response. "These are certainly suf
fraglst days upon which we have fall
en," remarked the minister. "Father
used to come first."
FROM THE NORTH COUNTRY
Where the Winters Are Cold and the
Writing from tho vicinity David
Harum made famous, a mun says that
ho was an habitual coffee drinker, and,
although he knew it was doing him
harm, was too obstinate to give It up,
till ull at onco ho went to pieces with
nervousness and insomnia, loss of ap
petite, weakness, nnd a generally
used-up feeling, which practically un
fitted him for his arduous occupation,
and kept him on a couch at home
when his duty did not call him out.
"While In this condition Grape
Nuts Food was suggested to me, and 1
begun to use It. Although it was in
tho mlddlo of winter, and tho ther
mometer was oFton below zero, almost
my entlro living for about six weeks
oF severe exposure was on Grape-Nuts
food with a llttlo breud and butter and
a cup of hot water, till I was wlso
enough to inako Postum my tablo bev
"After the first two weeks I began
to feel better and during tho whole
winter I never lost a trl on mv mall
route, frequently being on tho road
7 or 8 hours at a tlmo.
"The constant marvel to mo wns
how a person could do tho amount of
work and endure the fatlguo and hard
ship as 1 did, on so small an amount
of food. Dut I found my now rations
bo perfectly Bntlsfactory that I havo
continued them using both Postum
and Grape-Nuts at every meal, and
often they comprise my entlro meal.
"All my nervousness. Irritability and
Insomnia have disappeared and healthy,
natural sloop has como back to mo.
Dut what baa been perhaps tho great
est surprise to mo Is tho fact that
with tho bonoflt to my general health
haB como a remarkablo improvement
In my eye-sight.
"If a good appetite, good digestion,
good cyo-slght, strong nerves and nn
actlvo brain aro to bo desired, I can
say from my own experience, ubo
Grapo-Nuts and Postum." Nama given
by Postum Co., Ilattle Crock, Mich.
Read tho llttlo book, "Tho Road to
Wollvlllo," in pkgs. "There's a reason.'
Ever rod the above lettrrr A nen
one apvrar from time to lime. The
are senulae, true, and (nil of kamaa
HEALTH F0RTHE CHILD.
The careful mother, wntchlng close
ly tho physical peculiarities of her
children, soon learns that health Is la
n great measure dependent upon nor
mal, healthy, regular bowel action.
When the bowels nro inactive, loss of
appetite, restlessness during sleep, Ir
ritability and a dozen and one similar
evidences of physical disotder are soon
Keep the bowels free and clear and
good health is assured. At tho first
sign of constipation glvo tho child a
tenspoonful of Dr. Caldwell's Syrup
Pepsin at bed-timo nnd repeat thu
dose the following night, if necessary.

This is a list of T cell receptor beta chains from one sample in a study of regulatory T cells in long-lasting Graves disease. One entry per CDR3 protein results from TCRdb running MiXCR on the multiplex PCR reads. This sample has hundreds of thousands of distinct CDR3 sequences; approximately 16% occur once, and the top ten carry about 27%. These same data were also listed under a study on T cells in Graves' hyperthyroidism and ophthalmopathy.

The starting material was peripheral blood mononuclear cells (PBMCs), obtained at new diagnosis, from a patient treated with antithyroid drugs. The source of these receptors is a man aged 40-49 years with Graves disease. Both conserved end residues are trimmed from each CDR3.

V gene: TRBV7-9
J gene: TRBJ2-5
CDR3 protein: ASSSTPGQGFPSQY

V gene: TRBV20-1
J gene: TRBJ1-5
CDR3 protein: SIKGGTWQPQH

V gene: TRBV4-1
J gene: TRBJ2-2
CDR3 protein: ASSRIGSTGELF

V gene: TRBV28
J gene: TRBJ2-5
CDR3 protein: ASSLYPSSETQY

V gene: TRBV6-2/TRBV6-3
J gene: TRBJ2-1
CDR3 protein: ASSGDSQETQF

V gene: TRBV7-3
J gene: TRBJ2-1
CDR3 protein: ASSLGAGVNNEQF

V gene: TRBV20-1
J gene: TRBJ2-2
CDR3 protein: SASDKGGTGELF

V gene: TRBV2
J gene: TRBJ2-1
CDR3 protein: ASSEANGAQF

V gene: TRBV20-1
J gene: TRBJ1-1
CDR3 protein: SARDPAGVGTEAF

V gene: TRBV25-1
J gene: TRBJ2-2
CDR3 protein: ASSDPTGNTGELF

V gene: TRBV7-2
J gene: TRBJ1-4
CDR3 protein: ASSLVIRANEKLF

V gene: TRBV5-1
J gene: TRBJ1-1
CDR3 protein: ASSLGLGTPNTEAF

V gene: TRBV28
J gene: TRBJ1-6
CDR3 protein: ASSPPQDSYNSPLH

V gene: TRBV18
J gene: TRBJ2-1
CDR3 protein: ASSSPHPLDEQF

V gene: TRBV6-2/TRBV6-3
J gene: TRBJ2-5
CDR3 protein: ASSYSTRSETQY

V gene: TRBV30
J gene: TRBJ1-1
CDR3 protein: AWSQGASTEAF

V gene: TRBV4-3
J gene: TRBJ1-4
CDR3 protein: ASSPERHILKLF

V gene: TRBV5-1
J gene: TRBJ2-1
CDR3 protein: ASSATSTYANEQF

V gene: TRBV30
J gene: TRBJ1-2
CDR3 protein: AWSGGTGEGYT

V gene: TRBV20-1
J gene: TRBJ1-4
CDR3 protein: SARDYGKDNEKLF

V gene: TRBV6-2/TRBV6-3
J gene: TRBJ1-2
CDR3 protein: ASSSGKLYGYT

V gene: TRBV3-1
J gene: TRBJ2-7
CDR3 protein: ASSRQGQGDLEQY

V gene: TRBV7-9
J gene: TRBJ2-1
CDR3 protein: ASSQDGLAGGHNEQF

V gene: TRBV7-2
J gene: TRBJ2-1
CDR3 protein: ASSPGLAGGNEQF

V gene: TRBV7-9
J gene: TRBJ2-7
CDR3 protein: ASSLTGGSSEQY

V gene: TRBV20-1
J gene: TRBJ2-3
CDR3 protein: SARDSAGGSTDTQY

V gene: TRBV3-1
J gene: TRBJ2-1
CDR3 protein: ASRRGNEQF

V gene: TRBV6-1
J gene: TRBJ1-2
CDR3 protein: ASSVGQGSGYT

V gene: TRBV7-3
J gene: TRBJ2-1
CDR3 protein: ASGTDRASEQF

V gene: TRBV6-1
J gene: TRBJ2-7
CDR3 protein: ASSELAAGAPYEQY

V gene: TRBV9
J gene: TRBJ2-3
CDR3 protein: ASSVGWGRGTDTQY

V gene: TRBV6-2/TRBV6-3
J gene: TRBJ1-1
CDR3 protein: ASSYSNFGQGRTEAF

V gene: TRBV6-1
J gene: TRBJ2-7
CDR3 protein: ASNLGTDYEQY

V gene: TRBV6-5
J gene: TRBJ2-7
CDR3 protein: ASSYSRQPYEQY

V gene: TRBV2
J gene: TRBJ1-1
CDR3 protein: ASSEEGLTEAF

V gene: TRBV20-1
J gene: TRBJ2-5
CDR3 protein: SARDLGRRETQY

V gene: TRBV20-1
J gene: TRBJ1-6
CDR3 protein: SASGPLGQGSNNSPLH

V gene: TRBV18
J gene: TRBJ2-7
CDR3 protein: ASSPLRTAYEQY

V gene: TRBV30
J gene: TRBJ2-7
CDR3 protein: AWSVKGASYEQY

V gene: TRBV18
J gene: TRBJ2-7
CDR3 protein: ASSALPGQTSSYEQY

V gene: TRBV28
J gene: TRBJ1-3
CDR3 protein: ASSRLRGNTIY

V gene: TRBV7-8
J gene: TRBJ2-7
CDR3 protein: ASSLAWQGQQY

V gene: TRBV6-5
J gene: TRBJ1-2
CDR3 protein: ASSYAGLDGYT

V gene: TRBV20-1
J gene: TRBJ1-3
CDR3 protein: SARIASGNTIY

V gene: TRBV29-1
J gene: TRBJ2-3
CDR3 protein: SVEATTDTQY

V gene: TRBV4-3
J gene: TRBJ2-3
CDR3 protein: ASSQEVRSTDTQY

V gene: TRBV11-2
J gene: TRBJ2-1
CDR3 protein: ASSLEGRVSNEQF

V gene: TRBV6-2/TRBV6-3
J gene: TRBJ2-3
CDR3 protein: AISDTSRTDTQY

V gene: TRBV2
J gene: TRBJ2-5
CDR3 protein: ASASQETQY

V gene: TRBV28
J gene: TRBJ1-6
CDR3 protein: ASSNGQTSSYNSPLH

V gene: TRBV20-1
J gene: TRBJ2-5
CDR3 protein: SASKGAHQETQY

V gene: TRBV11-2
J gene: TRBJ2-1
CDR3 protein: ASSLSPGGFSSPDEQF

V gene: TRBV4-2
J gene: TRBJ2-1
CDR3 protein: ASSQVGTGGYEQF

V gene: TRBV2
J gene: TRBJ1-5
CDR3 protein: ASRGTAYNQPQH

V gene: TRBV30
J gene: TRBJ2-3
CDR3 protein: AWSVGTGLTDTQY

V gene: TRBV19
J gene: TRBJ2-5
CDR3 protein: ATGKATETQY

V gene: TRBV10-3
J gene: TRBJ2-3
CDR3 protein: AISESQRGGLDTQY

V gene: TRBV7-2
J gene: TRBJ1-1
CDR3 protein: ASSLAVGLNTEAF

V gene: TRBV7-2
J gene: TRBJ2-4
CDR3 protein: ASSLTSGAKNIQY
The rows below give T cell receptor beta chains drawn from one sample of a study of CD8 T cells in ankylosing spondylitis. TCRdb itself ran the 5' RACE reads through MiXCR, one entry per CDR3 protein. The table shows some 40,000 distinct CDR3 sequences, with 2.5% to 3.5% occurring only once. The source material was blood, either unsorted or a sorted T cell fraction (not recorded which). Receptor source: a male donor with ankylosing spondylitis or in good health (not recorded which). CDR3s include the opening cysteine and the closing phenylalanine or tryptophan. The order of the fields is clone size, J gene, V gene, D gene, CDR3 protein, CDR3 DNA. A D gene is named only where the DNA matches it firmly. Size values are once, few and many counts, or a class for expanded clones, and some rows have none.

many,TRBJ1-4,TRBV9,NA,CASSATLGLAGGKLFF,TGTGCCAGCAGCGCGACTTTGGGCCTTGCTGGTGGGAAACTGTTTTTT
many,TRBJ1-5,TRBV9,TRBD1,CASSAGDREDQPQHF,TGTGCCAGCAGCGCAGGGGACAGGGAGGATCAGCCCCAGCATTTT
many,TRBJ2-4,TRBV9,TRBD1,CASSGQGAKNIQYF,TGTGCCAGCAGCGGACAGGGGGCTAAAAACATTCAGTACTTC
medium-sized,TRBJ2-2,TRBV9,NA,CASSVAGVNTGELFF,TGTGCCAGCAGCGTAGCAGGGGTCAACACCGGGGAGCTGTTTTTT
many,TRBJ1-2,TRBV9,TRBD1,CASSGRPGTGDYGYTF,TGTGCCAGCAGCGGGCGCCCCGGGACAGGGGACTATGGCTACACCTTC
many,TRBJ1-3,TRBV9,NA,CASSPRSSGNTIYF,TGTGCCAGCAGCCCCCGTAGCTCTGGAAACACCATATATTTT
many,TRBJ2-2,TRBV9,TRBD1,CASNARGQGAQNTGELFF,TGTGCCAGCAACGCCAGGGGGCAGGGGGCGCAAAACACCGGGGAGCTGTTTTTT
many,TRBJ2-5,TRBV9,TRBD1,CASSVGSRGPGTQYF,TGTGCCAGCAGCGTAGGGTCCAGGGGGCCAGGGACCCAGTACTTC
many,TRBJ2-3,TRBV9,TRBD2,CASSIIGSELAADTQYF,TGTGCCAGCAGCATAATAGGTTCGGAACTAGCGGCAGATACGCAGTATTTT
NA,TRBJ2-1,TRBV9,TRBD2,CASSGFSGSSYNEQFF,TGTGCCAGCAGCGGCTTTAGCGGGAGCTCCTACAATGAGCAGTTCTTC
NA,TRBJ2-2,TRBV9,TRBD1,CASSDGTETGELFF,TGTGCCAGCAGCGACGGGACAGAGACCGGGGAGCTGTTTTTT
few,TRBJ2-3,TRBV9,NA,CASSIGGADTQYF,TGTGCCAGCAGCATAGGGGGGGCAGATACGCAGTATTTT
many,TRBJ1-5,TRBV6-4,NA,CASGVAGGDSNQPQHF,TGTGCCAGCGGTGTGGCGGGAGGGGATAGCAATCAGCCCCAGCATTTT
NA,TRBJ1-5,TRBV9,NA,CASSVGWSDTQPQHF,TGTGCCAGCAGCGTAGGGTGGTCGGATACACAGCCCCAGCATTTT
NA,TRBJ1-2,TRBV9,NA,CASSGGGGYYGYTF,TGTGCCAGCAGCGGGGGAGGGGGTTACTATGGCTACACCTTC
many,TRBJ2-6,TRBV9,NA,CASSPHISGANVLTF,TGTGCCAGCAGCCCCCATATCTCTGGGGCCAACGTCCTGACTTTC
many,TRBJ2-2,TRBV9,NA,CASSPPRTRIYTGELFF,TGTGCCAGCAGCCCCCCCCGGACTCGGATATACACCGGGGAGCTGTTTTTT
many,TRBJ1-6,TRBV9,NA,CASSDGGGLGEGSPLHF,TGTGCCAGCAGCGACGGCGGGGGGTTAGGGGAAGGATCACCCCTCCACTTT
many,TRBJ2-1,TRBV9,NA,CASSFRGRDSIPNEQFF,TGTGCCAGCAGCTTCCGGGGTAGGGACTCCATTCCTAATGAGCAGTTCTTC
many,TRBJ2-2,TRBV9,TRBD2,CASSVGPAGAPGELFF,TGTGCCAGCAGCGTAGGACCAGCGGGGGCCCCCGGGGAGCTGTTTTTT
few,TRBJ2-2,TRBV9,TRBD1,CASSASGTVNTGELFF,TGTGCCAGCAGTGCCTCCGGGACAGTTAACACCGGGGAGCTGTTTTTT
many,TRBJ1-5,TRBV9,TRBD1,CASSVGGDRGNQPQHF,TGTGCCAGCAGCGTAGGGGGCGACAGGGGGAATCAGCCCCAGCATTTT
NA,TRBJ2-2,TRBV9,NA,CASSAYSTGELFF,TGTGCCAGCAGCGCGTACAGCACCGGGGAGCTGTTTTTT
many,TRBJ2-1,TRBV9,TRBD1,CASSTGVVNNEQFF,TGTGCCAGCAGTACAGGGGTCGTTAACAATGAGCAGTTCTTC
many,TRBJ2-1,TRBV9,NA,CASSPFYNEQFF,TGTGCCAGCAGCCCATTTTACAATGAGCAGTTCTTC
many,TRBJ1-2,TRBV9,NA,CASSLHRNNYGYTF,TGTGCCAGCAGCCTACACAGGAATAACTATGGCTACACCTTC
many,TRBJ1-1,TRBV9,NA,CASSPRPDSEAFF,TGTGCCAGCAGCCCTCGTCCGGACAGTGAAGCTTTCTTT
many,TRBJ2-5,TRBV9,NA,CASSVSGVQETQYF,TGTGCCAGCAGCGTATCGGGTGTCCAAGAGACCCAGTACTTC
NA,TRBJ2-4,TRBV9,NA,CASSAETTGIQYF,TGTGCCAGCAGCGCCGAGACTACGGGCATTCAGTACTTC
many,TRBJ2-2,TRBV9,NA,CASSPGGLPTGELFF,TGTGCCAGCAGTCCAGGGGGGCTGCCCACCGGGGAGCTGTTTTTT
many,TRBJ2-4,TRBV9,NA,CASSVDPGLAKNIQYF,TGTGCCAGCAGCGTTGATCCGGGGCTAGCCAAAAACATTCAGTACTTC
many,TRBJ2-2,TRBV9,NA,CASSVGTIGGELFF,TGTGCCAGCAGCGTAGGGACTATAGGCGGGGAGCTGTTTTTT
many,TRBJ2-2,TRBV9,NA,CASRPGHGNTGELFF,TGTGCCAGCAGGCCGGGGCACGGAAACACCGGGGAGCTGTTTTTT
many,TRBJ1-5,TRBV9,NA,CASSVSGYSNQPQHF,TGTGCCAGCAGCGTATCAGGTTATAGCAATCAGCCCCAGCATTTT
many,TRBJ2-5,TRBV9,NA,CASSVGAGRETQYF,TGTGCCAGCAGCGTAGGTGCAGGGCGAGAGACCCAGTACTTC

You will find tho child will quickly re.
cover its accustomed good spirits, and
cat and sleep normally.
Dr. Caldwell's Syrup Pepsin is far
preferable to salts, cathnitlcs and
purgative waters which are harsh in
their action. Syrup Pepsin acts on
tho bowels easily and naturally, ye"
positively, and causes no griping ov
discomfort. Its tonic properties build
up tho stomach, liver nnd bowels, ro
storing their normal condition.
Druggists everywhere soil Dr. Cald.
1 well's Syrup Pepsin in 60c and $1.00
, bottles. If you have never tried this
remedy, send For a sample to Dr. W.
1 1). Caldwell, 201 Washington St., Mon
I tlcello, 111. He will gladly Bend a
trial bottlo without any expenso to
, you whatever.
1 A Mild Suggestion.
"Why," nsked tho benevolent trust
magnate, as he wiped away a furtive
tear of regret, "oh, why is tho world
so dowu on us?'
"Perhaps," suggested his friend, "It
is becauso you persist In holding it
ril.FN CtTKKD IS0TO14DAV8
TonrrtrutiKlHt will rrltinil utufit-r If i'AVA) OlNT
MKN1' rutin to cur unr. caw of Itching, llllnd,
llli't-amg ur Pniiruiltntf 1'llos In 0 w II darn. Uw.
Even If a man does know his own
mind ho may not have causn to be
proud of his acquaintance.
Occasionally a bachelor thinks he
will marry a certain girl until he dis
covers that she thinks likewise, also.
To Dyspeptics: Others have found a
steady cuiiri-e of (Sni field Tea a plejsant
moans of legn'ming health. Why not you?
Somo men make matters worse If
they try to explain.
YOU SHOULD TRY
As Spring approaches
nearly everyone expe
riences that run-down
feeling. The system
is full of impurities
the blood is sluggish
the liver inactive and
remedy this condition.
IT REALLY TONES ANO STRENGTHENS
Make the Liver
Do its Duty
, Nine times in ten when the liver 19
riKht the stomach and bowels nrr He.
gently butfirmly comj
Ijci a luzy nvcr ioj
ao its duty.
and Distress After Eatins.
SMALL PILL, SMALL DOSE, SMALL PRICE,
Genuine must bear. Signature
Btft Couch Bjrtp. Tutct Good. Uh
la time 0ol4 bj DnncliU.
THE NEW FRENCH REMEDY.N0.I.N0.2.N0.3,
TUFRADIOM ITm-d In 1'reuch
OIIKATSUCVISH, Cl'IIM 1'll.fH. KIDNKV. HI.ADDKB 1)18.
KA.HKi). CIIHUNIQ VI.CI.nK, RKIS KIlUI'TIONtt-KlTHtll SIX
Hn.l fcMrrii rnvftnf, f..r KHKK hnnkM is Op. U Om.
MED. CO.. 1IAVKR.STOCIC 1ID IIAWI'.STIIAD, LONDON, INU-
JlVl.,:i.colL- Jiih,Jiw,w an,x Jli) flans In ol
trnilunce. ir full Infonuulliin. fiiiiulro 11. II. Haw.
jr,M.i.. l'liniclauinclmruo, LIucoln, NebraSuL
Aiietlononp, urn not all
allko. Kiiiiim aru much but-ti-r
limn Jllmrs. The bt-tmr
tlin iiiu'iluiiyi-r thn lart'iT
yuitr rlit-t k. 'rim bt-ktsllTnii
i'rvli-n o.nti jrt.it m mom
thun Ilin Hiri"t. ThoruS
lion In Uolnii huMarss nllli
Z.H. IIH.INKU.S, tli.Hiwk
ml llril tttit. iMIIiinnr, ft
tnS)rlMM, UMOUi, SIB,
.HaaaV sallTTI r i
wr JaaT-- i